Gifford Pinchot Gravel Recon
We’re calling this a “recon” because you’ll be helping us dial in our routes for future trips. Comova Cycling will handle all of the logistics so you can focus on the riding. You’ll ride incredible gravel routes by day then share meals and spend each night at the River Front Lodge in Trout Lake, WA.
Trout Lake’s position in the heart of the Gifford Pinchot National Forest’s seemingly limitless gravel options means daily route options can range from 25 mile spins to all-day adventures with limited time spent shuttling to ride starts. As a recon trip, we’ll be riding without vehicle support. Riders should be able to be self-sufficient over non-technical but challenging terrain. Comova’s founder, Steve, will provide daily route briefings and guide each day’s route to maximize everyone’s fun and safety.
Return to base each day
You’ll have your choice of private or shared room at Riverfront Lodge. The Lodge sits right on the White Salmon River and features 3 decks with river views. Among its 6 bedrooms and 5 bathrooms are a mother-in-law suite and master bedroom suite. The Lodge offers immediate access to the Gifford Pinchot’s extensive system of forest roads.
Breakfasts will include hot and cold cereal, fruit, bread and protein options. Lunches will be real food ride snacks that you’ll carry with you to eat on the trail. Diverse dinner menus will be constructed in advance and then we will collaborate each night in preparing the evening’s meal.
No road bikes allowed! Seriously, you’ll be riding a lot of gravel of various types and the wider the tires you run the more comfort and confidence you’ll have. 40mm tires are about as narrow as you’d want to go. Let us know if you are in need of a bike.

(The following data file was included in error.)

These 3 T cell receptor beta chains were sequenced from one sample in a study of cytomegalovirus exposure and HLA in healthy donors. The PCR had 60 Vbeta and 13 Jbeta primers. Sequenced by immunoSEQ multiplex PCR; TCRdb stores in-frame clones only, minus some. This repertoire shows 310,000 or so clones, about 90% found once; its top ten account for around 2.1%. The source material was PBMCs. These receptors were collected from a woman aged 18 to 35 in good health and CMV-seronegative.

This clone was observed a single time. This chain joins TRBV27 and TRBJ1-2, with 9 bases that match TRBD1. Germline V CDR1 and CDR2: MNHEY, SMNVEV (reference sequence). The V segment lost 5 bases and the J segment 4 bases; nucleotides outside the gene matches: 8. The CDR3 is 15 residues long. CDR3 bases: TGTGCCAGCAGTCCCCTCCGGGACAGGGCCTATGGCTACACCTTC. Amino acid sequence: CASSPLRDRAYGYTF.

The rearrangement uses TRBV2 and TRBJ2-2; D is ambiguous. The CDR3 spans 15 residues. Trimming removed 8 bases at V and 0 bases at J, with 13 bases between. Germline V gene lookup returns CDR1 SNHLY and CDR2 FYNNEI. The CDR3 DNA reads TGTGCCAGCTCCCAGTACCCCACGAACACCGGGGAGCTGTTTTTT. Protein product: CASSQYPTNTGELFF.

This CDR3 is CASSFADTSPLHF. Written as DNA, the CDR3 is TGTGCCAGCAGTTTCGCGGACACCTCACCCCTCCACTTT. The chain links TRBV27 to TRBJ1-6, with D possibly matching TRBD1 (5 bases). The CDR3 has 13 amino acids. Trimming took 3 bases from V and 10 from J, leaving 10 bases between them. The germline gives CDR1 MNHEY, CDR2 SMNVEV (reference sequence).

We will ride genty on the ancestral lands of the fourteen Confederated Tribes and Bands of the Yakama Nation who have lived and continue to live on these land, and who are the original caretakers of this land. We are grateful to be able to pass through these traditional lands, and give thanks to the legacy of the original people, their lives, and their descendants while also acknowledging the histories of land theft, violence, erasure and oppression of Indigenous communities. We support indigenous people’s ongoing struggles for sovereignty, equity, justice, healing, and the protection of land resources.
Aim to arrive in Trout Lake by 5pm if you’d like to join the arrival day ride. We’ll circle the Trout Lake valley floor to keep the climbing to a minimum on our first day. Dinner will be served at 7pm followed by a meeting to discuss logistics for the trip. The meeting will conclude with a pre-ride briefing for the next day’s ride. Get some rest…the adventure starts tomorrow!–well maintained smooth gravel road, overgrown and washed out old forest roads, and paved forest roads.
Today’s route adds in some climbing–about 4,400′ of it!. But the gradients are modest, mostly in the 4-5% range. Our first climb will take us into the Monte Cristo Range where we’ll descend to the Little White Salmon River before the second big climb of 9 miles at 5%. Then it’s all downhill back to Trout Lake for a solid meal and good sleep.